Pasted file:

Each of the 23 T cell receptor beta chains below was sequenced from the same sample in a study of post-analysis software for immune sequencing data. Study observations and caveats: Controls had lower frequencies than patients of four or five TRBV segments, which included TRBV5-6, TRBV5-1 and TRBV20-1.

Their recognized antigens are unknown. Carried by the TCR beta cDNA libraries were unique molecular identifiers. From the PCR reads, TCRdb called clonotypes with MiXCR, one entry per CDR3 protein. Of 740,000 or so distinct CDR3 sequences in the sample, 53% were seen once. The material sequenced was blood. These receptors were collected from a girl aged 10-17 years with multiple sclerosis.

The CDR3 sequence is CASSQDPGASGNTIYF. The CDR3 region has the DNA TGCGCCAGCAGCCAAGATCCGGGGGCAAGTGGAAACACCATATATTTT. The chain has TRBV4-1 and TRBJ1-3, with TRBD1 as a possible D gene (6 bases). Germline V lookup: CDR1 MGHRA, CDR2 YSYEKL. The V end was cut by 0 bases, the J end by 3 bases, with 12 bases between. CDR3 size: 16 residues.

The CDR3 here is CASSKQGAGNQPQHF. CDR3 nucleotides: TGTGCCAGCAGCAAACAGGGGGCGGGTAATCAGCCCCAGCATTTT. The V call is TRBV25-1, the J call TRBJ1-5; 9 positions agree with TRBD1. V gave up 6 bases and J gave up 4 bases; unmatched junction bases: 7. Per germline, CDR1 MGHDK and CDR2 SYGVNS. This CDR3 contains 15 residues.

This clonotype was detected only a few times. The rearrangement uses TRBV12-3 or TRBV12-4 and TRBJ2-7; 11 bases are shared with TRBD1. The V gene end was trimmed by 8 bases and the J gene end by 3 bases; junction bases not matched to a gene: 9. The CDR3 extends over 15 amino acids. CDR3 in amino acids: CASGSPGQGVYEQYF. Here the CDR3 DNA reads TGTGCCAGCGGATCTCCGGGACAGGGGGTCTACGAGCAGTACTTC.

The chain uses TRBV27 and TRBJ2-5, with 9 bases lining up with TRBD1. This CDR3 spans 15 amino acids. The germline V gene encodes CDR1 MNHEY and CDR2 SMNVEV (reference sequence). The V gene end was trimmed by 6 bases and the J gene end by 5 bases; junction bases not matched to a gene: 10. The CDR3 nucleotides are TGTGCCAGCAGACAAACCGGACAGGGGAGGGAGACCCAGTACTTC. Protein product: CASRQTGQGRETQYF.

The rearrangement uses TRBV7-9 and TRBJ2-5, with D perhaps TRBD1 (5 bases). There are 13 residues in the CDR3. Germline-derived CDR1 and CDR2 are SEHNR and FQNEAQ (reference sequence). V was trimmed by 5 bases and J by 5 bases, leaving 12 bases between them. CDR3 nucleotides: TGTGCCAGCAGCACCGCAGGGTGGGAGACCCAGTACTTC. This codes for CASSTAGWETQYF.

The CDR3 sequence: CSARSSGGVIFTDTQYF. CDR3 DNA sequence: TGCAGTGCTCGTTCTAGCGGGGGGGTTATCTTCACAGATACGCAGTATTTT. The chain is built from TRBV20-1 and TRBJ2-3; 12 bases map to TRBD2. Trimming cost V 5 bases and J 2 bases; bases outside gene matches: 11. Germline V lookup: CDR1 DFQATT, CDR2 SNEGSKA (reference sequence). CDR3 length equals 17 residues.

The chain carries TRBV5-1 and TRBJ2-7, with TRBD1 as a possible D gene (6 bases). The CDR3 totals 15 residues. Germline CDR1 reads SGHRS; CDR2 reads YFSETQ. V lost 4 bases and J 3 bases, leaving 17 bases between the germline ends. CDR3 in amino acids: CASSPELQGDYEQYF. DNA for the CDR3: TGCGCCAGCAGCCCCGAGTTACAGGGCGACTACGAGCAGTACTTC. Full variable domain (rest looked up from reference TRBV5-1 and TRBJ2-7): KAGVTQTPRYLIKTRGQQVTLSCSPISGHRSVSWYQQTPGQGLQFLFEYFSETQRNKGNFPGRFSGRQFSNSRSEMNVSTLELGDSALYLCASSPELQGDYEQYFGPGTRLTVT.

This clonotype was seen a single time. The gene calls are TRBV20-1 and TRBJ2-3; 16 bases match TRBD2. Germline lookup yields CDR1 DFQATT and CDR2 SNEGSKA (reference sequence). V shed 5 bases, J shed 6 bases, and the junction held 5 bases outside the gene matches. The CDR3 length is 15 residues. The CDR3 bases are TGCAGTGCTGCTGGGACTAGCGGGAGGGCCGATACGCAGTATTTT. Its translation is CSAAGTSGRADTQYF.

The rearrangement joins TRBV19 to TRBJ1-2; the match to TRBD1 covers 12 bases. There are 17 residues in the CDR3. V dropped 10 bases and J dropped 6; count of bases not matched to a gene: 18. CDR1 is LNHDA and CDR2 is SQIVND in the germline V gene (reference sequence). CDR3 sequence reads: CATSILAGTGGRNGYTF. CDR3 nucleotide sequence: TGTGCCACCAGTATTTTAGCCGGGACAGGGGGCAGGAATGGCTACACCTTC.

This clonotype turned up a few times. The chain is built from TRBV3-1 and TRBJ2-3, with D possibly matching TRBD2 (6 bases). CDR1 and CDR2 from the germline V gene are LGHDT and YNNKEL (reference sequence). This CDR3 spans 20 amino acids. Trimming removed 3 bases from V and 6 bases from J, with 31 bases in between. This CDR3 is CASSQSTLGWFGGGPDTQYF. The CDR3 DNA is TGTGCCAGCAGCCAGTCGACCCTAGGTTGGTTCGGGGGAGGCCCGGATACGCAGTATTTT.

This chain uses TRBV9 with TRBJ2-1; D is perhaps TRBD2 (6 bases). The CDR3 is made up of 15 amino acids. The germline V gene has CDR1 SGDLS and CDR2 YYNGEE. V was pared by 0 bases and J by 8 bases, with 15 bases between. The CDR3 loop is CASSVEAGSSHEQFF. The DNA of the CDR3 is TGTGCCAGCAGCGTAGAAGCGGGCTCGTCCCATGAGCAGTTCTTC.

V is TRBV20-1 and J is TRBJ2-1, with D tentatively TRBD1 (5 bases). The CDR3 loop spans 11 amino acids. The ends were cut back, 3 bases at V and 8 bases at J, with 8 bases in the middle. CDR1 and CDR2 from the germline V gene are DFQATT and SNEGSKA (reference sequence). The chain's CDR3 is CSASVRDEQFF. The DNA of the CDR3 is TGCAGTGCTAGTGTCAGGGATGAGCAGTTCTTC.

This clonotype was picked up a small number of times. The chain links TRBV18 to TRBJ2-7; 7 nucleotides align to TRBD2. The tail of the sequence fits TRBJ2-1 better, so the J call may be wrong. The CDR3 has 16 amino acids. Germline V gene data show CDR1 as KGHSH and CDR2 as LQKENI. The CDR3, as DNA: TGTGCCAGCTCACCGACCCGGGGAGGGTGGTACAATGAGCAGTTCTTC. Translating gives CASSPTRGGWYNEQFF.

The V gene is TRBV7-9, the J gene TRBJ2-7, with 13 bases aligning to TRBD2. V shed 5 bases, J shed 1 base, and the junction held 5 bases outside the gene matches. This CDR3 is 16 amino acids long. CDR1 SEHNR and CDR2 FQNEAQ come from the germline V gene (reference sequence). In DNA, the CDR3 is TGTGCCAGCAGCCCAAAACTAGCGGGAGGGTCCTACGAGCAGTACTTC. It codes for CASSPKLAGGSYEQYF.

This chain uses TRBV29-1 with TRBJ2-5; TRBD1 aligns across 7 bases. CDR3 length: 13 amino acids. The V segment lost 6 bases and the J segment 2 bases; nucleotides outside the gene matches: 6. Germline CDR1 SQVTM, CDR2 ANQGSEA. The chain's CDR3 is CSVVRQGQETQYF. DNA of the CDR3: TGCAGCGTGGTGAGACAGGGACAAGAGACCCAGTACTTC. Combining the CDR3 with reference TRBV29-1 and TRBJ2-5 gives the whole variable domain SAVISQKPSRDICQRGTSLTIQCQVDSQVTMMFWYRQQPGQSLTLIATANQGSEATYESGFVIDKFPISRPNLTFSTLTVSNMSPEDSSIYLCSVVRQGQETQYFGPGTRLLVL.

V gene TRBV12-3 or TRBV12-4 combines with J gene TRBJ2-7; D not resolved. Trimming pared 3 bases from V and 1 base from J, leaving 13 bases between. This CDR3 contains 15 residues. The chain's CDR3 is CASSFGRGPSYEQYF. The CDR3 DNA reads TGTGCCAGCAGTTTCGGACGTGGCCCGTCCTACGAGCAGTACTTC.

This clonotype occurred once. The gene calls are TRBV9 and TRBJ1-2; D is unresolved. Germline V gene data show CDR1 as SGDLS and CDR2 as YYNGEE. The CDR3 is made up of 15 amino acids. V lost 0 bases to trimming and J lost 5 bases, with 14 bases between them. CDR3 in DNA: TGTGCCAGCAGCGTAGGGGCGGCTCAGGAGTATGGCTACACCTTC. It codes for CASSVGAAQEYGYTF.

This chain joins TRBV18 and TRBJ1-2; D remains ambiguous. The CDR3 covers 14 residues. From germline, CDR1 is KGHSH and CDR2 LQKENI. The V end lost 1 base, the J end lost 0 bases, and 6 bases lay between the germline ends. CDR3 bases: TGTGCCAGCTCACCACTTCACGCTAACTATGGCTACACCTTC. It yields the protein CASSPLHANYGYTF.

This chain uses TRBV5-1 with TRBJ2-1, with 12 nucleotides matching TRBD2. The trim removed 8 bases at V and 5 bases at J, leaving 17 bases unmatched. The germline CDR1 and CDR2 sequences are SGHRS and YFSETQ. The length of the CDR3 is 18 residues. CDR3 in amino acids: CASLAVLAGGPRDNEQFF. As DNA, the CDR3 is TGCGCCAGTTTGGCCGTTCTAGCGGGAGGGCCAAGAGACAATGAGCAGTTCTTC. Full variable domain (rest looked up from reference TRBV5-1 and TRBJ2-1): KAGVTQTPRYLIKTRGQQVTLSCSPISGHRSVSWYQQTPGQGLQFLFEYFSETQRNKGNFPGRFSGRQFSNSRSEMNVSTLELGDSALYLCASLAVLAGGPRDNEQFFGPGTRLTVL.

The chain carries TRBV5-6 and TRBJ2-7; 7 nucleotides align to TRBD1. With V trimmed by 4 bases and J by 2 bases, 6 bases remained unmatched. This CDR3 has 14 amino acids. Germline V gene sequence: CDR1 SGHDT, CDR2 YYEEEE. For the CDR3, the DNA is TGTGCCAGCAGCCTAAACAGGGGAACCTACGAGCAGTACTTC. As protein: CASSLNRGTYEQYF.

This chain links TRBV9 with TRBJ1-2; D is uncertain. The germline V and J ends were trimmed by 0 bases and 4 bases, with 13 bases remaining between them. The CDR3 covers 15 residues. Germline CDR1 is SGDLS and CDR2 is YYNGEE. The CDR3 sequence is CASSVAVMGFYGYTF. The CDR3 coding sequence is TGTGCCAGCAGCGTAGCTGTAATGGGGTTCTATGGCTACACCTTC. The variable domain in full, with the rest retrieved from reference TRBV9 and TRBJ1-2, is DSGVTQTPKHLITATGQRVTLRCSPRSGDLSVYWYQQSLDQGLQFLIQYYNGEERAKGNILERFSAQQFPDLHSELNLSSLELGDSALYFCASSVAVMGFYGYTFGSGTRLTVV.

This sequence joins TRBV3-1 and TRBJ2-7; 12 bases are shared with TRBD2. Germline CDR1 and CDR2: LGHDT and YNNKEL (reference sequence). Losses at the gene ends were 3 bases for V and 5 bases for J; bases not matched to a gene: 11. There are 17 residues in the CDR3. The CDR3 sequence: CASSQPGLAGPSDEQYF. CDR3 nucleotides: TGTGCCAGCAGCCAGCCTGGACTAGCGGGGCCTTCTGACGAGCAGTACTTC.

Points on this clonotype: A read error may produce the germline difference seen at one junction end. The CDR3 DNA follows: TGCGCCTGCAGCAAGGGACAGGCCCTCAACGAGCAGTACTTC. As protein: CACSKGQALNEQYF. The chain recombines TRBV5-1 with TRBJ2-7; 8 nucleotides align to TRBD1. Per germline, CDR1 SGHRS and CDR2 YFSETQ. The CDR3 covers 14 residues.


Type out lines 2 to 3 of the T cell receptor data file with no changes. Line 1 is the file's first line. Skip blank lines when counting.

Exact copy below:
Their recognized antigens are unknown. Carried by the TCR beta cDNA libraries were unique molecular identifiers. From the PCR reads, TCRdb called clonotypes with MiXCR, one entry per CDR3 protein. Of 740,000 or so distinct CDR3 sequences in the sample, 53% were seen once. The material sequenced was blood. These receptors were collected from a girl aged 10-17 years with multiple sclerosis.

The CDR3 sequence is CASSQDPGASGNTIYF. The CDR3 region has the DNA TGCGCCAGCAGCCAAGATCCGGGGGCAAGTGGAAACACCATATATTTT. The chain has TRBV4-1 and TRBJ1-3, with TRBD1 as a possible D gene (6 bases). Germline V lookup: CDR1 MGHRA, CDR2 YSYEKL. The V end was cut by 0 bases, the J end by 3 bases, with 12 bases between. CDR3 size: 16 residues.